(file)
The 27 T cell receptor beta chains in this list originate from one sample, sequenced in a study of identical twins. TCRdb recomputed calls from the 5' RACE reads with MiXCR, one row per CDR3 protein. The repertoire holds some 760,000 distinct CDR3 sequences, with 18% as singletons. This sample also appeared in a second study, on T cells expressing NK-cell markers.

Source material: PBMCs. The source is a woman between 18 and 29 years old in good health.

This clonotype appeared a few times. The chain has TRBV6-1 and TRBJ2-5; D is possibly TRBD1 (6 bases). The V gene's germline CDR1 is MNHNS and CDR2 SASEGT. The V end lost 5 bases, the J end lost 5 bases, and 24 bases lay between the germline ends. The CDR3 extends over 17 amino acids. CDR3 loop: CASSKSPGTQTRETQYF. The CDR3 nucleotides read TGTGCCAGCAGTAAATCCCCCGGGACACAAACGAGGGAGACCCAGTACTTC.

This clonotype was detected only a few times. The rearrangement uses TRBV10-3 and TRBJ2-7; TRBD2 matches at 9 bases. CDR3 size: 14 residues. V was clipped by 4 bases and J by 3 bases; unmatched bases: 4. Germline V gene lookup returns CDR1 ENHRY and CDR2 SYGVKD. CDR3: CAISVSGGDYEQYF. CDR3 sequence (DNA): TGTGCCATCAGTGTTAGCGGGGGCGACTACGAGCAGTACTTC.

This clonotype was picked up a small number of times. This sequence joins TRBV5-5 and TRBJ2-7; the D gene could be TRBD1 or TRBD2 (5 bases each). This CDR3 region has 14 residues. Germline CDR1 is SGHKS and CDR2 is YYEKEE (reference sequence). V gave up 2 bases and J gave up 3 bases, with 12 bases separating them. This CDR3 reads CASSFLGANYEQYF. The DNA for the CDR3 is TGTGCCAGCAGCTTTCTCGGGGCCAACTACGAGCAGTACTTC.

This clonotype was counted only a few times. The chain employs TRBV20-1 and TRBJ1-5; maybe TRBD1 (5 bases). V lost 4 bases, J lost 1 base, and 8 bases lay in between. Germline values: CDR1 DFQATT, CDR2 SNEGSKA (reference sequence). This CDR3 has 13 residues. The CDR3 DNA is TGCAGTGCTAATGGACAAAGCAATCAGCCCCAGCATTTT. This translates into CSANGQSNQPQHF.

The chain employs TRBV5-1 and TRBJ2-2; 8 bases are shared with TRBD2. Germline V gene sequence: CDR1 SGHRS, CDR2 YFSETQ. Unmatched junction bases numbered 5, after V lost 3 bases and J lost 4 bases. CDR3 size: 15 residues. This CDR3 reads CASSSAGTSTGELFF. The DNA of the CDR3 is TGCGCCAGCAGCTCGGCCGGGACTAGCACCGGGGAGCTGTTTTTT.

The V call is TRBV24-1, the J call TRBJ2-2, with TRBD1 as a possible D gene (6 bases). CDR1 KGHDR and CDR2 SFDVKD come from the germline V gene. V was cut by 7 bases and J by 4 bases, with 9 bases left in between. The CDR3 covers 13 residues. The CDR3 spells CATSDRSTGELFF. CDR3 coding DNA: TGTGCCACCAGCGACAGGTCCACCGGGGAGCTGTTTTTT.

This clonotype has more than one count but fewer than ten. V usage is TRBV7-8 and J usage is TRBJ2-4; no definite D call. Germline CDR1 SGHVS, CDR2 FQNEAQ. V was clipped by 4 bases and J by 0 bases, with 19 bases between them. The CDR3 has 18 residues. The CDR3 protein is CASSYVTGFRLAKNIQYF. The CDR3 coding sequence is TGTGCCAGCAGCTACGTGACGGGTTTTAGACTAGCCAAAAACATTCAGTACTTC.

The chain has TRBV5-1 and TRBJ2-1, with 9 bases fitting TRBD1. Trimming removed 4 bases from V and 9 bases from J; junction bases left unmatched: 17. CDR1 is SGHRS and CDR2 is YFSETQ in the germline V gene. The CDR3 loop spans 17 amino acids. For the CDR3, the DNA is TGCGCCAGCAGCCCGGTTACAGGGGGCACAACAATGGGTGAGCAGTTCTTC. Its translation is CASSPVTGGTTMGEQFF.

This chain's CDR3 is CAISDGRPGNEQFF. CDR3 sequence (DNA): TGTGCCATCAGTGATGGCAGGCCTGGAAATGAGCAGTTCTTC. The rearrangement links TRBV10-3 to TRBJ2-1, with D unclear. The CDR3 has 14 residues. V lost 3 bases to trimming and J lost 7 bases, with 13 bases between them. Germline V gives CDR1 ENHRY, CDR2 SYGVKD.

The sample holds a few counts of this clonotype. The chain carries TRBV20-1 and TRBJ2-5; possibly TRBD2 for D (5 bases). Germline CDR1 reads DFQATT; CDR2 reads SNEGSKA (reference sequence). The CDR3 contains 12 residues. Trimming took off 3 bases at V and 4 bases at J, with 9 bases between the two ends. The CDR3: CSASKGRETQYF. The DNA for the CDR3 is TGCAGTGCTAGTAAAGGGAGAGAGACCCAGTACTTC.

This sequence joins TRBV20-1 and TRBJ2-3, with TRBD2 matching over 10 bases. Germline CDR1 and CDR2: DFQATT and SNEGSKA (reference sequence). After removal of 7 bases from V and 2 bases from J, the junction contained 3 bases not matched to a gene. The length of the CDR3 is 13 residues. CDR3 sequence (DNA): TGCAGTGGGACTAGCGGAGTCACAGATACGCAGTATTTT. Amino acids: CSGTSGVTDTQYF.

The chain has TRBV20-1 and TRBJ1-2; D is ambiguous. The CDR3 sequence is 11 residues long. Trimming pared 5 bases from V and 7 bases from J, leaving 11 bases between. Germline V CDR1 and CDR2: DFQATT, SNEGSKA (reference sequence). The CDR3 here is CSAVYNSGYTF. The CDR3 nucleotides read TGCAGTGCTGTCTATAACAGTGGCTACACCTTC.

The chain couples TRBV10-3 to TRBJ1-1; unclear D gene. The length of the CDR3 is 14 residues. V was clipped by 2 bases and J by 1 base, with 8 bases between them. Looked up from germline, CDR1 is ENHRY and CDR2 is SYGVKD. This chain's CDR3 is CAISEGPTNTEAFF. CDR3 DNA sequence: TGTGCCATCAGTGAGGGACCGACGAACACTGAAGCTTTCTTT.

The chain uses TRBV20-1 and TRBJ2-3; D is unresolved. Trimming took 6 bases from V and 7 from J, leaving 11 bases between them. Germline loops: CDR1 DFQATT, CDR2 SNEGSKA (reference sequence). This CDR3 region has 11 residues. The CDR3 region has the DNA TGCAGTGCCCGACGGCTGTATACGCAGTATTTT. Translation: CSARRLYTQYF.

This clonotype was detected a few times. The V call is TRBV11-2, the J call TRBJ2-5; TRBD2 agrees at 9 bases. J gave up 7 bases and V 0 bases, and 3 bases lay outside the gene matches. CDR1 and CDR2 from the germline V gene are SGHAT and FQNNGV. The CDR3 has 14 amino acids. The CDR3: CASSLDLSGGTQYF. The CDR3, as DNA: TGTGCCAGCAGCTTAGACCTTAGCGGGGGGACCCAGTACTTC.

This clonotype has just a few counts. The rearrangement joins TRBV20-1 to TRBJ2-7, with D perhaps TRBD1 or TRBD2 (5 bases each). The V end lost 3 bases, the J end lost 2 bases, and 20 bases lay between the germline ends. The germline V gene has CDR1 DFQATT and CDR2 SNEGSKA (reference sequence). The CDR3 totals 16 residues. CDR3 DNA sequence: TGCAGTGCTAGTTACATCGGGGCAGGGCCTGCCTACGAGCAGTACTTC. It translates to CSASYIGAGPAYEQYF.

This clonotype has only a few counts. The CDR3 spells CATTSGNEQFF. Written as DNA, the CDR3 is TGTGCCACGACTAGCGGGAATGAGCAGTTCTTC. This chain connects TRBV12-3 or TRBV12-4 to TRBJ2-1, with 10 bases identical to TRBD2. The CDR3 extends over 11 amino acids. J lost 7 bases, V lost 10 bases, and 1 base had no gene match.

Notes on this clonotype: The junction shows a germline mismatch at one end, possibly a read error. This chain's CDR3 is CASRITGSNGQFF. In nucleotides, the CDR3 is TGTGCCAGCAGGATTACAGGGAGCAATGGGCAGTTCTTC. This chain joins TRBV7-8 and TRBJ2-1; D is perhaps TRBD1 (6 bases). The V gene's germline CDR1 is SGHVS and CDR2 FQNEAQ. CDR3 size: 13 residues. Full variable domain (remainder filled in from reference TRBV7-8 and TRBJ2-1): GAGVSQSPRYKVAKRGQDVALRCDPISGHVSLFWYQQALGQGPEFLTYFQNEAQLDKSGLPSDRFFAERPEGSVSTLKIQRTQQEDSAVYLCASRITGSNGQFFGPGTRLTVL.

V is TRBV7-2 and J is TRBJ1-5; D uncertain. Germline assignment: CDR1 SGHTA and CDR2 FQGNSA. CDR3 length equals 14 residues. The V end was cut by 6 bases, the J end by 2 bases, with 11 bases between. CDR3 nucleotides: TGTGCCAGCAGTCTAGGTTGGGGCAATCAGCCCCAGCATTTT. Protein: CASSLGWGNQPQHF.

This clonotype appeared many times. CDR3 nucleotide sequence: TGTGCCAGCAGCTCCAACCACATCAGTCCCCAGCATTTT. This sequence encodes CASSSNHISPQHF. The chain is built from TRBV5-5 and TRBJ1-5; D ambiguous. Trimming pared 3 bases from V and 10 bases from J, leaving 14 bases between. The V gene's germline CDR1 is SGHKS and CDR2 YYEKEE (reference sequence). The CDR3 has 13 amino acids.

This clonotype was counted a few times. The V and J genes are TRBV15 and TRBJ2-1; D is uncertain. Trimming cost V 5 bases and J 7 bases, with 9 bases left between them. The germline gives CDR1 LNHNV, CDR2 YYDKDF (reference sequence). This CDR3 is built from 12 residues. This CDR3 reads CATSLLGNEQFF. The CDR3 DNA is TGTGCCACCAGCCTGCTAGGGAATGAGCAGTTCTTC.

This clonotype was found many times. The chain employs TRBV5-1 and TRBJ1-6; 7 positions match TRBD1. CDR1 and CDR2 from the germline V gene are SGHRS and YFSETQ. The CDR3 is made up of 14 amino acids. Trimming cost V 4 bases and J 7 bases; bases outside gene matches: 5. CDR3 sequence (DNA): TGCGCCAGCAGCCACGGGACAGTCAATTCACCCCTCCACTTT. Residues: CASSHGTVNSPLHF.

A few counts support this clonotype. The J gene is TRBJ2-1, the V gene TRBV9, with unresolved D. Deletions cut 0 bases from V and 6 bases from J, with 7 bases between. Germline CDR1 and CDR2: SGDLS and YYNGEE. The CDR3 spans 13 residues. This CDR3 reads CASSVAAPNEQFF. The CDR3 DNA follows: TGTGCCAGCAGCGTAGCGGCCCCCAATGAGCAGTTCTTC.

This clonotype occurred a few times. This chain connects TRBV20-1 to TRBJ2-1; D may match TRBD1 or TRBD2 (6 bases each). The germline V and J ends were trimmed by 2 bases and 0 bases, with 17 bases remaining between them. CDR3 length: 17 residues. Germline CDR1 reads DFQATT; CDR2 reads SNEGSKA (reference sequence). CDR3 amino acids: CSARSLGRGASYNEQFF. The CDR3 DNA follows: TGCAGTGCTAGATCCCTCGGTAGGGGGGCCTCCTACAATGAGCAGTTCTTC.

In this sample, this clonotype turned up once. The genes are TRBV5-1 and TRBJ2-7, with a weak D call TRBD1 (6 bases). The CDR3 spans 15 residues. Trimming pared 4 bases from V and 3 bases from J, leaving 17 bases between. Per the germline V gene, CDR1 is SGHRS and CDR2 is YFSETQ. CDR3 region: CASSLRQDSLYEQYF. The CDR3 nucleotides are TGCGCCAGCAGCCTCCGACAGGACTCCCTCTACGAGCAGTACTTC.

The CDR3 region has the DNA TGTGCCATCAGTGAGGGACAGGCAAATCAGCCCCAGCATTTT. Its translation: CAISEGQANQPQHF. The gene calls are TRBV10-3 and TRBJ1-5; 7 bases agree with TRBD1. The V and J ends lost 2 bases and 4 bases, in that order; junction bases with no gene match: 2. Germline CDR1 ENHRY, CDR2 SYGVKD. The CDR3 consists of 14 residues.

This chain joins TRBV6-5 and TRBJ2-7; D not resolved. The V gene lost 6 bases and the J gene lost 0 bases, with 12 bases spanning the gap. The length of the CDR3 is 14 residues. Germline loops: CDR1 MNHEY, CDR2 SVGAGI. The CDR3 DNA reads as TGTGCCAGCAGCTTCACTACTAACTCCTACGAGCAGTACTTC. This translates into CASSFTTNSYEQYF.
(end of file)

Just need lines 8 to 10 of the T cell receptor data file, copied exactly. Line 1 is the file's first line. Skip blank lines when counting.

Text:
The V call is TRBV24-1, the J call TRBJ2-2, with TRBD1 as a possible D gene (6 bases). CDR1 KGHDR and CDR2 SFDVKD come from the germline V gene. V was cut by 7 bases and J by 4 bases, with 9 bases left in between. The CDR3 covers 13 residues. The CDR3 spells CATSDRSTGELFF. CDR3 coding DNA: TGTGCCACCAGCGACAGGTCCACCGGGGAGCTGTTTTTT.

This clonotype has more than one count but fewer than ten. V usage is TRBV7-8 and J usage is TRBJ2-4; no definite D call. Germline CDR1 SGHVS, CDR2 FQNEAQ. V was clipped by 4 bases and J by 0 bases, with 19 bases between them. The CDR3 has 18 residues. The CDR3 protein is CASSYVTGFRLAKNIQYF. The CDR3 coding sequence is TGTGCCAGCAGCTACGTGACGGGTTTTAGACTAGCCAAAAACATTCAGTACTTC.

The chain has TRBV5-1 and TRBJ2-1, with 9 bases fitting TRBD1. Trimming removed 4 bases from V and 9 bases from J; junction bases left unmatched: 17. CDR1 is SGHRS and CDR2 is YFSETQ in the germline V gene. The CDR3 loop spans 17 amino acids. For the CDR3, the DNA is TGCGCCAGCAGCCCGGTTACAGGGGGCACAACAATGGGTGAGCAGTTCTTC. Its translation is CASSPVTGGTTMGEQFF.